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Conclusions: Benefits, lessons learned, and future challenges of marine spatial planning

Citation Information: Marine Policy; Volume 32, Issue 5, September 2008, Pages 840–843

Author: Charles Ehler

Abstract: This article summarizes briefly the principal conclusions from papers presented in this special issue on marine spatial planning. It identifies potential economic, ecological, and administrative benefits (and costs) that might be realized from the implementation of MSP. Finally, the article summarize lessons learned and identifies future challenges and directions for MSP, including the development of international guidelines for its implementation.

The need and practice of monitoring, evaluating and adapting marine planning and management—lessons from the Great Barrier Reef

Citation Information: Marine Policy; Volume 32, Issue 5, September 2008, Pages 823–831

Author: Jon Day

Abstract: An increasing number of scientists and resource managers recognise that successful marine management approaches, including marine spatial planning (MSP), cannot occur without effective monitoring, evaluation and adaptation. These basic components are necessary to ensure that any marine planning or marine management measures are both effective and efficient. While a number of fundamental principles for marine monitoring, evaluation and adaptive management exist, there are varying levels of understanding about how these should be undertaken and what they may achieve. Challenges include the development of realistic and measurable objectives and indicators against which effectiveness can be practically measured. The matter becomes even more complicated as the focus of marine planning and management strategies changes from ‘single species’ to ‘habitats’ and ‘ecosystems’ that may enable a diversity of permitted uses consistent with a variety of overall objectives. Over the last 30 years, the Great Barrier Reef Marine Park (GBRMP) has successfully established a multiple-use spatial management approach that allows both high levels of environmental protection and a wide range of human activities. Drawing on this unique long-term experience in the GBRMP, this article discusses key aspects of effective monitoring and evaluation, and summarises lessons learned from over two decades of adaptive management.

Implementing marine spatial planning: A policy perspective

Citation Information: Marine Policy; Volume 32, Issue 5, September 2008, Pages 811–815

Author: Ir. Cathy Plasman

Abstract: Marine spatial planning is often confronted with different types of hurdles that make the implementation of plans and strategies more difficult than scientists and planners—who have done most of the preparatory work—have foreseen. How does this situation come about? Is it due to the lack of interest or will of politicians? Are the technical proposals and plans too complex or too far from reality? Do they cost too much without comparable benefits? What can be done to avoid this? Based on recent experience within Belgium, some suggestions for more effective implementation of marine spatial plans are presented in this paper from a policy-making perspective.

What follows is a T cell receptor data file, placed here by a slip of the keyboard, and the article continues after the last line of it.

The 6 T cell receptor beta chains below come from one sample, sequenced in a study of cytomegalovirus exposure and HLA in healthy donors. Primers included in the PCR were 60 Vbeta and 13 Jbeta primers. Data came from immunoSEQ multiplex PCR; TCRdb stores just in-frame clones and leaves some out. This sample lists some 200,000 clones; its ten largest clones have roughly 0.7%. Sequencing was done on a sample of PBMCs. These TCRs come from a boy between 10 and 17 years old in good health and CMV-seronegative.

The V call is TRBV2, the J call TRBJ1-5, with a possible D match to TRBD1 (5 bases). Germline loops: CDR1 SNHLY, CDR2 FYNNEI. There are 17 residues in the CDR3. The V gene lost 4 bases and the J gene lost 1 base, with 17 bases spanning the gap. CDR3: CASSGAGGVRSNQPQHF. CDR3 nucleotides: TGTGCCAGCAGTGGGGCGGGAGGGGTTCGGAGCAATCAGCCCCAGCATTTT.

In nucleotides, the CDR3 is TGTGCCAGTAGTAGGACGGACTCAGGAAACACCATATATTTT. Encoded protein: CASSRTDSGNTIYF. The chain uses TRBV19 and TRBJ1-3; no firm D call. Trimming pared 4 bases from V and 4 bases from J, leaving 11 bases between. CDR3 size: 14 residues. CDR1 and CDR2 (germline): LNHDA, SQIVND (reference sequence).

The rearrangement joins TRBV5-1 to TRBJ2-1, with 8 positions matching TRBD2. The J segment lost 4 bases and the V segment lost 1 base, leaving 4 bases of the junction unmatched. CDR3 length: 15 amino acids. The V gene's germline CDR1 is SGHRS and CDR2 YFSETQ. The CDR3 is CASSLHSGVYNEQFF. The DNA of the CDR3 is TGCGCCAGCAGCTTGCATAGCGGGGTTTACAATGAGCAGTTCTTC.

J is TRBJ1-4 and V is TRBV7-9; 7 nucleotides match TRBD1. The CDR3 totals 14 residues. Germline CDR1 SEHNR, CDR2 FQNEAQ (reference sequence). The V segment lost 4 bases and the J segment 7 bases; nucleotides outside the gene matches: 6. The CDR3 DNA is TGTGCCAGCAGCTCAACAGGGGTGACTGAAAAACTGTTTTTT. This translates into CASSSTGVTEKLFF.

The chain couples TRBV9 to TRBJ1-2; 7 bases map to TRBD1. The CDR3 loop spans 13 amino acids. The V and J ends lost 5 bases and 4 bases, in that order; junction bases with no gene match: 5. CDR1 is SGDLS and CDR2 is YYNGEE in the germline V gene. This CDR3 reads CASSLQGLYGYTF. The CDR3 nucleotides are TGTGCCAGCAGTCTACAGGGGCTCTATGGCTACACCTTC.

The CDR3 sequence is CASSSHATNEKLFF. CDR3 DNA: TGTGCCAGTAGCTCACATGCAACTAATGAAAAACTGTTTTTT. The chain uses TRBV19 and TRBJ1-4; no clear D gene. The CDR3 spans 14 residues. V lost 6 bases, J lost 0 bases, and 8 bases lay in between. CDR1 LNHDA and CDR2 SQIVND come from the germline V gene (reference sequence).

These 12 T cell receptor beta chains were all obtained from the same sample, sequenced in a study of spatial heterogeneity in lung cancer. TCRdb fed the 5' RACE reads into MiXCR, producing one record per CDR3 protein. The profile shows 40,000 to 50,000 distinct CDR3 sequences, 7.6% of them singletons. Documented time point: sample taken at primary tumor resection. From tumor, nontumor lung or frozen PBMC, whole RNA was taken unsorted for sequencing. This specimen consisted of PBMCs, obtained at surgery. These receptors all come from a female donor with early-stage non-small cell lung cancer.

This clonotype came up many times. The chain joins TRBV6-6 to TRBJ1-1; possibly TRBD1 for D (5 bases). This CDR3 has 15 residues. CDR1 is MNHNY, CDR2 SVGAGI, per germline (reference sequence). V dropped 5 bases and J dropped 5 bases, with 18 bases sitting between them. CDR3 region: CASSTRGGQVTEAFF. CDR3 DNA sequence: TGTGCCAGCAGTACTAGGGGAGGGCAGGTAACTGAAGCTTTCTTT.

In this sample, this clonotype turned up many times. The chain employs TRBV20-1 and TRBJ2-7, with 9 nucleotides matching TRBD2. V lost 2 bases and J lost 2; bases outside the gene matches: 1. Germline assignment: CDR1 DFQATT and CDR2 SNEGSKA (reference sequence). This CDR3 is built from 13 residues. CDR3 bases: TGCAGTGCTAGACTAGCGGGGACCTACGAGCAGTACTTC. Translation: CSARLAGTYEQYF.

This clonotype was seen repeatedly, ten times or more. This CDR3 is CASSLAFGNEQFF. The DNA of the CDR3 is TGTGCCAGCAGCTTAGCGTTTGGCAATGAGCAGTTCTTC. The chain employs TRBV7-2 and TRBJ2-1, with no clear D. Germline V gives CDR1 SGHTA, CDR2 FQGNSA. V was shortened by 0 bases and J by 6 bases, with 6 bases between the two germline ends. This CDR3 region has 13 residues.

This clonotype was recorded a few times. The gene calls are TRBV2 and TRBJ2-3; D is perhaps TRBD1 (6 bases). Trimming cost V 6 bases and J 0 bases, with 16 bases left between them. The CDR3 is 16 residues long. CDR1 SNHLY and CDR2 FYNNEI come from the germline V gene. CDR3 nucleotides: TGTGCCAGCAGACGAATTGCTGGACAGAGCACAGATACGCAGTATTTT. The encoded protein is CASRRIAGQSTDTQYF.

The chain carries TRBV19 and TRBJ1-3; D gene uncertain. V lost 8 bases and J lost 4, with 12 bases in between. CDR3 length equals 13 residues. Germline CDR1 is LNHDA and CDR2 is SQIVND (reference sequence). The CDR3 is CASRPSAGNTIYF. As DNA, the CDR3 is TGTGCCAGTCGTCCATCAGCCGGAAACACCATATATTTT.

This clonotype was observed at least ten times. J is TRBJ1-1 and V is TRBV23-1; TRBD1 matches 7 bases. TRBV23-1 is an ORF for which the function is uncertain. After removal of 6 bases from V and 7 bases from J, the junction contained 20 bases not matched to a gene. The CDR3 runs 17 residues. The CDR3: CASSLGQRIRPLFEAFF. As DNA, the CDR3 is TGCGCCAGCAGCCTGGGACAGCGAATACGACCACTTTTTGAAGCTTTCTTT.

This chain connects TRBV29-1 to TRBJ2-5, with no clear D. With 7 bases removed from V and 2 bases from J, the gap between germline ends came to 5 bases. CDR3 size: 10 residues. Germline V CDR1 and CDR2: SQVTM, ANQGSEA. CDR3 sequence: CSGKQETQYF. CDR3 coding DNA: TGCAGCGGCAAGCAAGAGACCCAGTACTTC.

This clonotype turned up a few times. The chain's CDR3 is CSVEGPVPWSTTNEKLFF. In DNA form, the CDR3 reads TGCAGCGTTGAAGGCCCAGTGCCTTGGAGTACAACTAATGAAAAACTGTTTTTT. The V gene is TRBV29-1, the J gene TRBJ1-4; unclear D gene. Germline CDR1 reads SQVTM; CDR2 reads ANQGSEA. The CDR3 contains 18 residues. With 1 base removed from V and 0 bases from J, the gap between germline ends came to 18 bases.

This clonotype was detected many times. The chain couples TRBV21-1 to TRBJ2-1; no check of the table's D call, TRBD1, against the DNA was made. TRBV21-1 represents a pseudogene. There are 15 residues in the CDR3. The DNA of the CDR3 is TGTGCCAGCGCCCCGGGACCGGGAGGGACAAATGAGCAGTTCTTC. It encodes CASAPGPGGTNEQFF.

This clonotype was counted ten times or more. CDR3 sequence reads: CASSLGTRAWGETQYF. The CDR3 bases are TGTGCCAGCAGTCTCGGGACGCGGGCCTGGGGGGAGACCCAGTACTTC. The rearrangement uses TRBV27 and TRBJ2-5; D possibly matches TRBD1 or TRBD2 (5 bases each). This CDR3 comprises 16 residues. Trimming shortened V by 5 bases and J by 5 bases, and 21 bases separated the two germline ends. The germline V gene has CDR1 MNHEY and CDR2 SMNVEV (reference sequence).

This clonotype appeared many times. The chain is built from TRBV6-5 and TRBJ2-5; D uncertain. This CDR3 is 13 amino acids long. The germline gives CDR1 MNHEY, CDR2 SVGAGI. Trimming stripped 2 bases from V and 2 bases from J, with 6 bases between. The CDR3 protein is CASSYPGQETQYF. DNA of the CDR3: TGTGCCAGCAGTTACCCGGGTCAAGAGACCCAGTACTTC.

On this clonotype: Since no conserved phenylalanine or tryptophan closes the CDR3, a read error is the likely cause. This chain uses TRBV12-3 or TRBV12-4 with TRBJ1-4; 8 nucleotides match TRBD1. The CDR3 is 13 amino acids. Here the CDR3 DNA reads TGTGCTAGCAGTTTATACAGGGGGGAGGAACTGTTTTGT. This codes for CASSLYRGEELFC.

The international legal framework for marine spatial planning

Citation Information: Marine Policy; Volume 32, Issue 5, September 2008, Pages 797–810

Author: Frank Maes

Abstract: Increasing demand for ocean resources, both living and non-living, have already lead to loss of biodiversity, habitat depletion and irreversible damage to the marine environment. Furthermore, introduction of new kinds of sea uses, spatial extension of ongoing sea uses and the need to better protect and conserve the marine biological diversity will result in increasing conflicts among the various users, as well as between the users and the environment. Marine spatial planning as a process to allocate space for specific uses can help to avoid user conflicts, to improve the management of marine spatial claims, and to sustain an ecosystem-based management of ocean and seas. This article explores the rights and duties towards exploitation and protection of the marine environment under the jurisdiction of coastal states as reflected in two important global conventions, the United Nations Convention on the Law of the Sea and the Convention on Biological Diversity. Both Conventions provide the main legal framework for marine spatial planning that have to be taken into account in planning at the regional and national level.

Marine Policy journal special issue on The Role of Marine Spatial Planning in Implementing Ecosystem-based, Sea Use Management - Introduction

Citation Information: Marine Policy; Volume 32, Issue 5, September 2008, Pages 759–761

Authors: Fanny Douvere and Charles Ehler

Abstract: When the authors of the Preamble to the United Nations Convention on the Law of the Sea (UNCLOS) wrote this prescient phrase in 1982, few people realized how relevant it would become to the marine world of today. Scientists are calling increasingly to manage marine areas from an ecosystem perspective instead of the commonly used sector-by-sector approach, and considerable work has already been done on developing the conceptual aspects. In fact, conceptual work has dominated ecosystem-based management and the debate has too often remained scientific for the lack of practical evidence of what works and what does not.